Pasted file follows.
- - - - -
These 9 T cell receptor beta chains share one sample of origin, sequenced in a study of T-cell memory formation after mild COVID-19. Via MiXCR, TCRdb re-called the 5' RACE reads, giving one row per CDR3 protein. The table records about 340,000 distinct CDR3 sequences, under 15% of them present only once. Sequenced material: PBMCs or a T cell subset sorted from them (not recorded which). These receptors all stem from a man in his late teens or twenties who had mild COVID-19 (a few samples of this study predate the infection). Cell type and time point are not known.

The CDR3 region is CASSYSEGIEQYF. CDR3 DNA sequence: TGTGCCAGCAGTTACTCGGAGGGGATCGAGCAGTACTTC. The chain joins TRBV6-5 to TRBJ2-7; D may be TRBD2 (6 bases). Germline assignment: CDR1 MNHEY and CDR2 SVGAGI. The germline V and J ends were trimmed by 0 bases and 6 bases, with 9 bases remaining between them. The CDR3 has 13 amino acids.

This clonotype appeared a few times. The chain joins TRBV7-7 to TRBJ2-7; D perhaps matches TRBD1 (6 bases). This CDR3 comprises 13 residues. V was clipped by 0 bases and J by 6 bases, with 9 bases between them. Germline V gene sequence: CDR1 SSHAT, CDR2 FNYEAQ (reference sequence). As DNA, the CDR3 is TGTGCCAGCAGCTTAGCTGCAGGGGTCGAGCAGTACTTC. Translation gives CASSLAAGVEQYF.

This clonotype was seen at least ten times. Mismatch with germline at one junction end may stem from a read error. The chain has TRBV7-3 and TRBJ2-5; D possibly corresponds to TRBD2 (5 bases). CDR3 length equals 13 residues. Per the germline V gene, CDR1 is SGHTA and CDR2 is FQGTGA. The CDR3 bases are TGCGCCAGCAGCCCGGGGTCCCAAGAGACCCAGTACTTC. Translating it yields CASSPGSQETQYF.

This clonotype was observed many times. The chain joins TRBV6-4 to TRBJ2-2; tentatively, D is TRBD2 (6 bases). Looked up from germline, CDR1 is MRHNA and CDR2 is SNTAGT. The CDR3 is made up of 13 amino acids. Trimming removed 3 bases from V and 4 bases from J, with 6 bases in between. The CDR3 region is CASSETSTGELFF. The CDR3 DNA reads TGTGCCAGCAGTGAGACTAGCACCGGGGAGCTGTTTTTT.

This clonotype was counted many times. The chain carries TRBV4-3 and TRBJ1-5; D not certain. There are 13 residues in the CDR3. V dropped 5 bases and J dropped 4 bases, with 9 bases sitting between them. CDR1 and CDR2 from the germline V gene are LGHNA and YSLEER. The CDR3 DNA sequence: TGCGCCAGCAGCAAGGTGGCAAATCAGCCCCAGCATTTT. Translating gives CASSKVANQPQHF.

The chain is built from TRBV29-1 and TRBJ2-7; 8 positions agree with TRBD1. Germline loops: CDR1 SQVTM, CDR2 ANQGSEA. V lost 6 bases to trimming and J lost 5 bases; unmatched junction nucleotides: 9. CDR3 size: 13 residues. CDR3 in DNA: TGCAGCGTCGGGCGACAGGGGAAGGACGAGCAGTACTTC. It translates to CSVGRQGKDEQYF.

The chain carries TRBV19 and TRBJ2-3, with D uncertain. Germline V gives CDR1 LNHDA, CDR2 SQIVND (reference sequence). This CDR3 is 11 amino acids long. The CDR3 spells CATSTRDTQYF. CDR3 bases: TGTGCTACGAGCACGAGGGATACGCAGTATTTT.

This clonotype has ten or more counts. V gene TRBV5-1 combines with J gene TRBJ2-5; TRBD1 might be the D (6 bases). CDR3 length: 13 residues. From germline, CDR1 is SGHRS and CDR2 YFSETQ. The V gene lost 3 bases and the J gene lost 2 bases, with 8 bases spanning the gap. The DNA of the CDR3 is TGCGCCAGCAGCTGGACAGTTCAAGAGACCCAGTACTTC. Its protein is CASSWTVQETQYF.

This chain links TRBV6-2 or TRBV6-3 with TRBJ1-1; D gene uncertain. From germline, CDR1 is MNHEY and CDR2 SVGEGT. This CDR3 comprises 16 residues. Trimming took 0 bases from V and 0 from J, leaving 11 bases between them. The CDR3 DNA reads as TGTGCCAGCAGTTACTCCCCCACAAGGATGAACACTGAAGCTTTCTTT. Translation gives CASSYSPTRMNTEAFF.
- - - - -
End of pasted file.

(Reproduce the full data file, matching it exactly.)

These 9 T cell receptor beta chains share one sample of origin, sequenced in a study of T-cell memory formation after mild COVID-19. Via MiXCR, TCRdb re-called the 5' RACE reads, giving one row per CDR3 protein. The table records about 340,000 distinct CDR3 sequences, under 15% of them present only once. Sequenced material: PBMCs or a T cell subset sorted from them (not recorded which). These receptors all stem from a man in his late teens or twenties who had mild COVID-19 (a few samples of this study predate the infection). Cell type and time point are not known.

The CDR3 region is CASSYSEGIEQYF. CDR3 DNA sequence: TGTGCCAGCAGTTACTCGGAGGGGATCGAGCAGTACTTC. The chain joins TRBV6-5 to TRBJ2-7; D may be TRBD2 (6 bases). Germline assignment: CDR1 MNHEY and CDR2 SVGAGI. The germline V and J ends were trimmed by 0 bases and 6 bases, with 9 bases remaining between them. The CDR3 has 13 amino acids.

This clonotype appeared a few times. The chain joins TRBV7-7 to TRBJ2-7; D perhaps matches TRBD1 (6 bases). This CDR3 comprises 13 residues. V was clipped by 0 bases and J by 6 bases, with 9 bases between them. Germline V gene sequence: CDR1 SSHAT, CDR2 FNYEAQ (reference sequence). As DNA, the CDR3 is TGTGCCAGCAGCTTAGCTGCAGGGGTCGAGCAGTACTTC. Translation gives CASSLAAGVEQYF.

This clonotype was seen at least ten times. Mismatch with germline at one junction end may stem from a read error. The chain has TRBV7-3 and TRBJ2-5; D possibly corresponds to TRBD2 (5 bases). CDR3 length equals 13 residues. Per the germline V gene, CDR1 is SGHTA and CDR2 is FQGTGA. The CDR3 bases are TGCGCCAGCAGCCCGGGGTCCCAAGAGACCCAGTACTTC. Translating it yields CASSPGSQETQYF.

This clonotype was observed many times. The chain joins TRBV6-4 to TRBJ2-2; tentatively, D is TRBD2 (6 bases). Looked up from germline, CDR1 is MRHNA and CDR2 is SNTAGT. The CDR3 is made up of 13 amino acids. Trimming removed 3 bases from V and 4 bases from J, with 6 bases in between. The CDR3 region is CASSETSTGELFF. The CDR3 DNA reads TGTGCCAGCAGTGAGACTAGCACCGGGGAGCTGTTTTTT.

This clonotype was counted many times. The chain carries TRBV4-3 and TRBJ1-5; D not certain. There are 13 residues in the CDR3. V dropped 5 bases and J dropped 4 bases, with 9 bases sitting between them. CDR1 and CDR2 from the germline V gene are LGHNA and YSLEER. The CDR3 DNA sequence: TGCGCCAGCAGCAAGGTGGCAAATCAGCCCCAGCATTTT. Translating gives CASSKVANQPQHF.

The chain is built from TRBV29-1 and TRBJ2-7; 8 positions agree with TRBD1. Germline loops: CDR1 SQVTM, CDR2 ANQGSEA. V lost 6 bases to trimming and J lost 5 bases; unmatched junction nucleotides: 9. CDR3 size: 13 residues. CDR3 in DNA: TGCAGCGTCGGGCGACAGGGGAAGGACGAGCAGTACTTC. It translates to CSVGRQGKDEQYF.

The chain carries TRBV19 and TRBJ2-3, with D uncertain. Germline V gives CDR1 LNHDA, CDR2 SQIVND (reference sequence). This CDR3 is 11 amino acids long. The CDR3 spells CATSTRDTQYF. CDR3 bases: TGTGCTACGAGCACGAGGGATACGCAGTATTTT.

This clonotype has ten or more counts. V gene TRBV5-1 combines with J gene TRBJ2-5; TRBD1 might be the D (6 bases). CDR3 length: 13 residues. From germline, CDR1 is SGHRS and CDR2 YFSETQ. The V gene lost 3 bases and the J gene lost 2 bases, with 8 bases spanning the gap. The DNA of the CDR3 is TGCGCCAGCAGCTGGACAGTTCAAGAGACCCAGTACTTC. Its protein is CASSWTVQETQYF.

This chain links TRBV6-2 or TRBV6-3 with TRBJ1-1; D gene uncertain. From germline, CDR1 is MNHEY and CDR2 SVGEGT. This CDR3 comprises 16 residues. Trimming took 0 bases from V and 0 from J, leaving 11 bases between them. The CDR3 DNA reads as TGTGCCAGCAGTTACTCCCCCACAAGGATGAACACTGAAGCTTTCTTT. Translation gives CASSYSPTRMNTEAFF.